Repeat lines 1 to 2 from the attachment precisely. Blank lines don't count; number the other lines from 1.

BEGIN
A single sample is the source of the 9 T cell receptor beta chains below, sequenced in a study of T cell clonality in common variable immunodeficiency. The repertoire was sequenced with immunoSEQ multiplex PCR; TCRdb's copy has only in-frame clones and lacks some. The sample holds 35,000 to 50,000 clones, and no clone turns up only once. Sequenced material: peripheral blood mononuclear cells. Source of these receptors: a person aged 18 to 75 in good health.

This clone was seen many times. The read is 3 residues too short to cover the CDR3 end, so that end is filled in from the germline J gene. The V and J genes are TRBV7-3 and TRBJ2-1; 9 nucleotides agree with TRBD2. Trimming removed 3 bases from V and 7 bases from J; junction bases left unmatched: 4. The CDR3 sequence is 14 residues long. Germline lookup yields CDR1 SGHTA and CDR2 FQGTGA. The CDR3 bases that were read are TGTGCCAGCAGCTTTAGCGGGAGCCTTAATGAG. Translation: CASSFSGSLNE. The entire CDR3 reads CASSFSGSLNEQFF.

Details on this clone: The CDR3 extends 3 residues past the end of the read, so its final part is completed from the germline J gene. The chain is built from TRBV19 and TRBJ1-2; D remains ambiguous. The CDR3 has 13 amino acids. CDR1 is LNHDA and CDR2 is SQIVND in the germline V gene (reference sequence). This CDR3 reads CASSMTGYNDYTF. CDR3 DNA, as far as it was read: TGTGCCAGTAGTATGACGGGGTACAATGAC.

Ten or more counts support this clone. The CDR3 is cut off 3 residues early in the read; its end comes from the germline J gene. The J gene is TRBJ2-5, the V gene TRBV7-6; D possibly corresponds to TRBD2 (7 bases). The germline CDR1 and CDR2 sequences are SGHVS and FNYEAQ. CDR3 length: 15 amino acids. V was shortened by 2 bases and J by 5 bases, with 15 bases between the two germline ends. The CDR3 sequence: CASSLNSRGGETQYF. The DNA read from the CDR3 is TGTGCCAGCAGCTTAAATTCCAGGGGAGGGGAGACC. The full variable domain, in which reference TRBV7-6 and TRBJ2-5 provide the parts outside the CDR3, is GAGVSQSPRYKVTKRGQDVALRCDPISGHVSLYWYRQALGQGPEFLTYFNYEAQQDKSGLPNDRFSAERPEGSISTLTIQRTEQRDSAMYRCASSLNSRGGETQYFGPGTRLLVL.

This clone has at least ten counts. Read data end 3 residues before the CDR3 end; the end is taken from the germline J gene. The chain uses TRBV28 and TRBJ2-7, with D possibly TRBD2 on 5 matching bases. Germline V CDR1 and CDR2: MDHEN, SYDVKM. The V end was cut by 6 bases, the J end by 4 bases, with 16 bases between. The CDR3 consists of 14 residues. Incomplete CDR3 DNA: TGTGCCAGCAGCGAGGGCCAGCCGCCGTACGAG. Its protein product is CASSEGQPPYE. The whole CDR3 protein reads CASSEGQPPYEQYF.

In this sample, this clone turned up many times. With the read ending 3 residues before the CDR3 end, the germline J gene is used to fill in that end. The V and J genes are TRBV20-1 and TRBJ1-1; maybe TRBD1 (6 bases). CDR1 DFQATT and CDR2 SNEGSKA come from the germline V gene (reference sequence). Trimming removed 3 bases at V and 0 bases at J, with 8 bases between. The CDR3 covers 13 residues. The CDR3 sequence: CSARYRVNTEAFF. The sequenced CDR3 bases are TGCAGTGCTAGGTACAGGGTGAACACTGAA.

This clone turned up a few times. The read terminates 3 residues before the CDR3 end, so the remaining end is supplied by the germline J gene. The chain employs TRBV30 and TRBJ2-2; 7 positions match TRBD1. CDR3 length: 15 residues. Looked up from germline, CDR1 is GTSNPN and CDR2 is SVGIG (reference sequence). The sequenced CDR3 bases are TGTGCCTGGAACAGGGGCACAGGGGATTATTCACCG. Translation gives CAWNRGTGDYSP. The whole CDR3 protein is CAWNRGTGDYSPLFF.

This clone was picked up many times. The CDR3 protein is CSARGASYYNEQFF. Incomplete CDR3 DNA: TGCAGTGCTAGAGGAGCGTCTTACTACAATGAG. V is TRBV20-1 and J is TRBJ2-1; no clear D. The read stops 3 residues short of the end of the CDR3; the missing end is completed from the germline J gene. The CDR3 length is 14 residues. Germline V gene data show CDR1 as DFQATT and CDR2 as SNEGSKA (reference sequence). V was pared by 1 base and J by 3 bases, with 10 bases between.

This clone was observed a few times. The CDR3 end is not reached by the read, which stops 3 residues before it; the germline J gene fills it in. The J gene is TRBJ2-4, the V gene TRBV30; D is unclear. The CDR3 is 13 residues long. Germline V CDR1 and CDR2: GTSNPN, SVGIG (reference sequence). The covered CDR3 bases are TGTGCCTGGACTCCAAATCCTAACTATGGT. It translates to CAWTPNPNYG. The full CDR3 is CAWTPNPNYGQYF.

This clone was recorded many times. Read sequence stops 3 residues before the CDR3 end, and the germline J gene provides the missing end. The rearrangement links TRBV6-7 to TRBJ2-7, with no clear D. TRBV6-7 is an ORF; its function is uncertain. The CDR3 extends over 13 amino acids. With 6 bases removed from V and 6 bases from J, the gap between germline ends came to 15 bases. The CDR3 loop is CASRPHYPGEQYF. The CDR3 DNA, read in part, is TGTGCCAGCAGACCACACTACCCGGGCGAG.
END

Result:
A single sample is the source of the 9 T cell receptor beta chains below, sequenced in a study of T cell clonality in common variable immunodeficiency. The repertoire was sequenced with immunoSEQ multiplex PCR; TCRdb's copy has only in-frame clones and lacks some. The sample holds 35,000 to 50,000 clones, and no clone turns up only once. Sequenced material: peripheral blood mononuclear cells. Source of these receptors: a person aged 18 to 75 in good health.

This clone was seen many times. The read is 3 residues too short to cover the CDR3 end, so that end is filled in from the germline J gene. The V and J genes are TRBV7-3 and TRBJ2-1; 9 nucleotides agree with TRBD2. Trimming removed 3 bases from V and 7 bases from J; junction bases left unmatched: 4. The CDR3 sequence is 14 residues long. Germline lookup yields CDR1 SGHTA and CDR2 FQGTGA. The CDR3 bases that were read are TGTGCCAGCAGCTTTAGCGGGAGCCTTAATGAG. Translation: CASSFSGSLNE. The entire CDR3 reads CASSFSGSLNEQFF.